Production scheduling problem

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To determine levels of production over time. Constraints include demand requirements (possibly with backordering), capacity limits (including warehouse space for inventory), and resource limits. One basic model is as follows.

Let

LaTeX: x_t = level of production in period t (before demand);
LaTeX: y_t = level of inventory at the end of period t;
LaTeX: U_t = production capacity in period t;
LaTeX: W_t = warehouse capacity in period t;
LaTeX: h_t = holding cost (per unit of inventory);
LaTeX: p_t = production cost (per unit of production);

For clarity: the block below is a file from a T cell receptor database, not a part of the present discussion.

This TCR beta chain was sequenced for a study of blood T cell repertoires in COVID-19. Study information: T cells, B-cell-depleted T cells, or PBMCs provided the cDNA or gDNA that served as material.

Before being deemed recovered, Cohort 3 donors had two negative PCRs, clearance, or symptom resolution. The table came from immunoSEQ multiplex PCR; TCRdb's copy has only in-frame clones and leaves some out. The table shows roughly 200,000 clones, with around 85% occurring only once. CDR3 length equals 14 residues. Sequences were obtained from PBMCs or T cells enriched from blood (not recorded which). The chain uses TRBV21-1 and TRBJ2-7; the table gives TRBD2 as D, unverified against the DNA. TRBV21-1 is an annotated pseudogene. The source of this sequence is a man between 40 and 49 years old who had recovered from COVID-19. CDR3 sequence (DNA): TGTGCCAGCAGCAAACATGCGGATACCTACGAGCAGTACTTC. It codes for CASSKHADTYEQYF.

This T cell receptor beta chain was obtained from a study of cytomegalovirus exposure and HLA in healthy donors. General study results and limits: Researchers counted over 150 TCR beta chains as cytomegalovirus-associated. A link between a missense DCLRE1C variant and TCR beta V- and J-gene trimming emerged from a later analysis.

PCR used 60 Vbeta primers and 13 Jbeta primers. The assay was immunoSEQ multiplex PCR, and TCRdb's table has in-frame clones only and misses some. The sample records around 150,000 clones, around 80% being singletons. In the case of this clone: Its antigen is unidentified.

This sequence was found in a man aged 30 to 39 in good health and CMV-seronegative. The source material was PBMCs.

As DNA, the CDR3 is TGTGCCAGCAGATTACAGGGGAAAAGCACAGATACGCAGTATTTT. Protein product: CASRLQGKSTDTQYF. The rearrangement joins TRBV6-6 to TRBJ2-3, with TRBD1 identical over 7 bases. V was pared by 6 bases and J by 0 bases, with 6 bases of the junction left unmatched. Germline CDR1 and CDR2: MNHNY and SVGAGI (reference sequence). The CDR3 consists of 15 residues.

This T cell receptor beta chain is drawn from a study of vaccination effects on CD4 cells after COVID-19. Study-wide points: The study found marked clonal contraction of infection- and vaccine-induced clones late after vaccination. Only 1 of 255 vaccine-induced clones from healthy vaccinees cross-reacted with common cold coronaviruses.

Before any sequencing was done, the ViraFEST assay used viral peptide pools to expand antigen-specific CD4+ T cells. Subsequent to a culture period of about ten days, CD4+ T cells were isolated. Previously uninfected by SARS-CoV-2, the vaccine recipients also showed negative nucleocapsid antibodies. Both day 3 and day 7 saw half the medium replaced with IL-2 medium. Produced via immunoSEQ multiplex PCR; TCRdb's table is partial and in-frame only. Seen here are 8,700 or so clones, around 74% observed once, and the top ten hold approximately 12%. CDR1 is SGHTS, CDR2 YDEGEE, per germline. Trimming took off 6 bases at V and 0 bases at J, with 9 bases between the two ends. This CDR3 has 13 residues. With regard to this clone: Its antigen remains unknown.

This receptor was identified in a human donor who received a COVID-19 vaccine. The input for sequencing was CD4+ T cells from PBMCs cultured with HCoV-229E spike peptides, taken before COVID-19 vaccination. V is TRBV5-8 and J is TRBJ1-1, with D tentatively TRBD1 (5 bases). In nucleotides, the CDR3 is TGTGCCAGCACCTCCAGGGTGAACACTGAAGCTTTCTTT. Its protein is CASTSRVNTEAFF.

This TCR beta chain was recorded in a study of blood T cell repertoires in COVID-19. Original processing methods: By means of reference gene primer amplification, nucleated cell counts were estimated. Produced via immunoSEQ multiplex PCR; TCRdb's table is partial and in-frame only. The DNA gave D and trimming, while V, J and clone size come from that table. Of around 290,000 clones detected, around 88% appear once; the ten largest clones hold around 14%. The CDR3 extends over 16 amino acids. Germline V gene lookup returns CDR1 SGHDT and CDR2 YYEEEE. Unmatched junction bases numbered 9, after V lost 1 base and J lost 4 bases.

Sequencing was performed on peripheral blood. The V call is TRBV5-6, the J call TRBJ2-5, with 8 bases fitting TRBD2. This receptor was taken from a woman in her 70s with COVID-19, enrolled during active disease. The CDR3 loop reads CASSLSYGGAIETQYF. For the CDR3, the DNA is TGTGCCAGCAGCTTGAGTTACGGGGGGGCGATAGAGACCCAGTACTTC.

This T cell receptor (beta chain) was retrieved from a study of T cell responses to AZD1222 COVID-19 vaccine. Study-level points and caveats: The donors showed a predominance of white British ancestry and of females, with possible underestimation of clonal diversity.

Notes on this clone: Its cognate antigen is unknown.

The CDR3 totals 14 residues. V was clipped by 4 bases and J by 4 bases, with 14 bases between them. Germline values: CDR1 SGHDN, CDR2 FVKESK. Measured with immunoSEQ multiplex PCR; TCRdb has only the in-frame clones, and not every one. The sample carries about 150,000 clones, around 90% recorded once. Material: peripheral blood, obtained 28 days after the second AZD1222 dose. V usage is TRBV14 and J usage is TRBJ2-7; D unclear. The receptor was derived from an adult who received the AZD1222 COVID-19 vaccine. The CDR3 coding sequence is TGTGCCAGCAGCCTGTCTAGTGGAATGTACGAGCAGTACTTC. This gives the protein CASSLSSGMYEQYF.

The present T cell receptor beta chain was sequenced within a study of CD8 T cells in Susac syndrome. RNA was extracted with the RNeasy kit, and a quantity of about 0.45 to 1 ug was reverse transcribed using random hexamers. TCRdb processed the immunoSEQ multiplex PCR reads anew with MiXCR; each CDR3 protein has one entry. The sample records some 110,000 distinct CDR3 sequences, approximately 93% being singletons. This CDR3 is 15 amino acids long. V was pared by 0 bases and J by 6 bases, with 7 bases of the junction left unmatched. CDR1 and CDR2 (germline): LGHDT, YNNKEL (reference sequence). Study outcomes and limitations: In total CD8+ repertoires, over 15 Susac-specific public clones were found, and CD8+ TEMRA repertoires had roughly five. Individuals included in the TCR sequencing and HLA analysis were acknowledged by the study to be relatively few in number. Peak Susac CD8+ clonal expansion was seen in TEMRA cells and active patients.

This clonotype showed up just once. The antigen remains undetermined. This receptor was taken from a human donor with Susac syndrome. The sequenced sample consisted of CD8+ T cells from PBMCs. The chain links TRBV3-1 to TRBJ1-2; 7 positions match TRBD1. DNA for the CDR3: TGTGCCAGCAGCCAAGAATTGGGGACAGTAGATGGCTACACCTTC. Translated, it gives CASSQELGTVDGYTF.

LaTeX: D_t = demand at the end of period t.

Then, the mathematical program is

LaTeX: 
\min \{ p^T x + h^T y : 0 \le (x, y) \le (U, W), \, y_{t+1} = y_t + x_t - D_t \mbox{ for } t=0,\dots,T \}.

LaTeX: y(0) is the given initial inventory, and LaTeX: T is the planning horizon.

The condition that LaTeX: y \ge 0 means there is no backordering. Other tacit assumptions, which could be relaxed to gain more scope of the model are as follows.

  • Letting quantities be multiple – e.g., LaTeX: x_{k,t} = level of production of product LaTeX: k at time LaTeX: t. In such cases, competition for warehouse space and other resources result in more equations.
  • There could be an ending inventory constraint, such as LaTeX: y_T=y_0.
  • There could be additional decision variables to allow capacity expansion.
  • Costs could be nonlinear functions.
  • This could be a stochastic program; for example, with demands not known with certainty.

Also see warehouse problem.


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